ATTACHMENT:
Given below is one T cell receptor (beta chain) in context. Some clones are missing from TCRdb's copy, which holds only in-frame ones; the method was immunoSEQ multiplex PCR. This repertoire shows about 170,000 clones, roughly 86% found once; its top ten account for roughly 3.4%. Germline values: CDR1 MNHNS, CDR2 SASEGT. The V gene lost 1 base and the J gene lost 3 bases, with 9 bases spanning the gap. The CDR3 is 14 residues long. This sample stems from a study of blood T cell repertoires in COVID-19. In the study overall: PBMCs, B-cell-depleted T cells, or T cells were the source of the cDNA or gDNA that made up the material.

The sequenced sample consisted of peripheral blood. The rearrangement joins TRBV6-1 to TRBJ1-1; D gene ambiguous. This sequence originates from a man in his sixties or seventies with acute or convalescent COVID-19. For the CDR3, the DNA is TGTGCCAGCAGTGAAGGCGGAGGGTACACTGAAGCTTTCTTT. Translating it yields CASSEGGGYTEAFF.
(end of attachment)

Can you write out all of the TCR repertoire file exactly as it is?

Given below is one T cell receptor (beta chain) in context. Some clones are missing from TCRdb's copy, which holds only in-frame ones; the method was immunoSEQ multiplex PCR. This repertoire shows about 170,000 clones, roughly 86% found once; its top ten account for roughly 3.4%. Germline values: CDR1 MNHNS, CDR2 SASEGT. The V gene lost 1 base and the J gene lost 3 bases, with 9 bases spanning the gap. The CDR3 is 14 residues long. This sample stems from a study of blood T cell repertoires in COVID-19. In the study overall: PBMCs, B-cell-depleted T cells, or T cells were the source of the cDNA or gDNA that made up the material.

The sequenced sample consisted of peripheral blood. The rearrangement joins TRBV6-1 to TRBJ1-1; D gene ambiguous. This sequence originates from a man in his sixties or seventies with acute or convalescent COVID-19. For the CDR3, the DNA is TGTGCCAGCAGTGAAGGCGGAGGGTACACTGAAGCTTTCTTT. Translating it yields CASSEGGGYTEAFF.